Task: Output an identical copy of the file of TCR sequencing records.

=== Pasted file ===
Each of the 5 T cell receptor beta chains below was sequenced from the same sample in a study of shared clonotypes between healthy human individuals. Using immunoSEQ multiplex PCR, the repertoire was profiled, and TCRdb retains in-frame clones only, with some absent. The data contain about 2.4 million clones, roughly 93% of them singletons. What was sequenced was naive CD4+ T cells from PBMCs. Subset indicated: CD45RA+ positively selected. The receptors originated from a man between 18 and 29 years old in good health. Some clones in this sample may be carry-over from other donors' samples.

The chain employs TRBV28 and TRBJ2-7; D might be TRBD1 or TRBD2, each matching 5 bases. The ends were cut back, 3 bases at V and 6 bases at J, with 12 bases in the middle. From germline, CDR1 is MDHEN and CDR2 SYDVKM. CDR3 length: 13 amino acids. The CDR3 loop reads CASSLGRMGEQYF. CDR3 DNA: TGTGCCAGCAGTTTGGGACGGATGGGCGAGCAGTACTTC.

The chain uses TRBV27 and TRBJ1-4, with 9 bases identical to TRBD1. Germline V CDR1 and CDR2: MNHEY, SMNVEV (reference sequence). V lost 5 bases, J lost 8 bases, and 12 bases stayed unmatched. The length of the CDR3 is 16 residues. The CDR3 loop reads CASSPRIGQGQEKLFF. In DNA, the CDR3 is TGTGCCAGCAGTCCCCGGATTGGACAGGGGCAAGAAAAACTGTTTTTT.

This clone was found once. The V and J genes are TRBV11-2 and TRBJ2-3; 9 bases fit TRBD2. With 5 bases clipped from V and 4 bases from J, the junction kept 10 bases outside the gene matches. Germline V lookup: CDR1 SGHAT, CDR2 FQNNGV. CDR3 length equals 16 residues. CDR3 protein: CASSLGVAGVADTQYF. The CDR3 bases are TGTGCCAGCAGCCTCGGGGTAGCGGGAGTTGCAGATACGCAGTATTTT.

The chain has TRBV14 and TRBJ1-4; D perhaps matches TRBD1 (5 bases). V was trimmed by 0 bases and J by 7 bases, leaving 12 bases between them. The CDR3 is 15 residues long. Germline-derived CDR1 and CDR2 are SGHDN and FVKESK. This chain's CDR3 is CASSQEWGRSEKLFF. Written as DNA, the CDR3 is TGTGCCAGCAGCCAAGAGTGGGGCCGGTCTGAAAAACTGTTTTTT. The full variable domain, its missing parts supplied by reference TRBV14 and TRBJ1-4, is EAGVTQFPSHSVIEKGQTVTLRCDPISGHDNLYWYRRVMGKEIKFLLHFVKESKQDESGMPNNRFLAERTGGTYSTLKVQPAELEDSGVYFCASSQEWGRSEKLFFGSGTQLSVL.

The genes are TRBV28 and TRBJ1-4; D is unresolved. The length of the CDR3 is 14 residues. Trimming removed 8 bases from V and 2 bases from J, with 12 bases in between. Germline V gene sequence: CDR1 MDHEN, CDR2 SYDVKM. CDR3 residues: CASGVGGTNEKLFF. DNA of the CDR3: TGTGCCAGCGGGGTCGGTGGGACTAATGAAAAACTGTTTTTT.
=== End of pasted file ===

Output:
Each of the 5 T cell receptor beta chains below was sequenced from the same sample in a study of shared clonotypes between healthy human individuals. Using immunoSEQ multiplex PCR, the repertoire was profiled, and TCRdb retains in-frame clones only, with some absent. The data contain about 2.4 million clones, roughly 93% of them singletons. What was sequenced was naive CD4+ T cells from PBMCs. Subset indicated: CD45RA+ positively selected. The receptors originated from a man between 18 and 29 years old in good health. Some clones in this sample may be carry-over from other donors' samples.

The chain employs TRBV28 and TRBJ2-7; D might be TRBD1 or TRBD2, each matching 5 bases. The ends were cut back, 3 bases at V and 6 bases at J, with 12 bases in the middle. From germline, CDR1 is MDHEN and CDR2 SYDVKM. CDR3 length: 13 amino acids. The CDR3 loop reads CASSLGRMGEQYF. CDR3 DNA: TGTGCCAGCAGTTTGGGACGGATGGGCGAGCAGTACTTC.

The chain uses TRBV27 and TRBJ1-4, with 9 bases identical to TRBD1. Germline V CDR1 and CDR2: MNHEY, SMNVEV (reference sequence). V lost 5 bases, J lost 8 bases, and 12 bases stayed unmatched. The length of the CDR3 is 16 residues. The CDR3 loop reads CASSPRIGQGQEKLFF. In DNA, the CDR3 is TGTGCCAGCAGTCCCCGGATTGGACAGGGGCAAGAAAAACTGTTTTTT.

This clone was found once. The V and J genes are TRBV11-2 and TRBJ2-3; 9 bases fit TRBD2. With 5 bases clipped from V and 4 bases from J, the junction kept 10 bases outside the gene matches. Germline V lookup: CDR1 SGHAT, CDR2 FQNNGV. CDR3 length equals 16 residues. CDR3 protein: CASSLGVAGVADTQYF. The CDR3 bases are TGTGCCAGCAGCCTCGGGGTAGCGGGAGTTGCAGATACGCAGTATTTT.

The chain has TRBV14 and TRBJ1-4; D perhaps matches TRBD1 (5 bases). V was trimmed by 0 bases and J by 7 bases, leaving 12 bases between them. The CDR3 is 15 residues long. Germline-derived CDR1 and CDR2 are SGHDN and FVKESK. This chain's CDR3 is CASSQEWGRSEKLFF. Written as DNA, the CDR3 is TGTGCCAGCAGCCAAGAGTGGGGCCGGTCTGAAAAACTGTTTTTT. The full variable domain, its missing parts supplied by reference TRBV14 and TRBJ1-4, is EAGVTQFPSHSVIEKGQTVTLRCDPISGHDNLYWYRRVMGKEIKFLLHFVKESKQDESGMPNNRFLAERTGGTYSTLKVQPAELEDSGVYFCASSQEWGRSEKLFFGSGTQLSVL.

The genes are TRBV28 and TRBJ1-4; D is unresolved. The length of the CDR3 is 14 residues. Trimming removed 8 bases from V and 2 bases from J, with 12 bases in between. Germline V gene sequence: CDR1 MDHEN, CDR2 SYDVKM. CDR3 residues: CASGVGGTNEKLFF. DNA of the CDR3: TGTGCCAGCGGGGTCGGTGGGACTAATGAAAAACTGTTTTTT.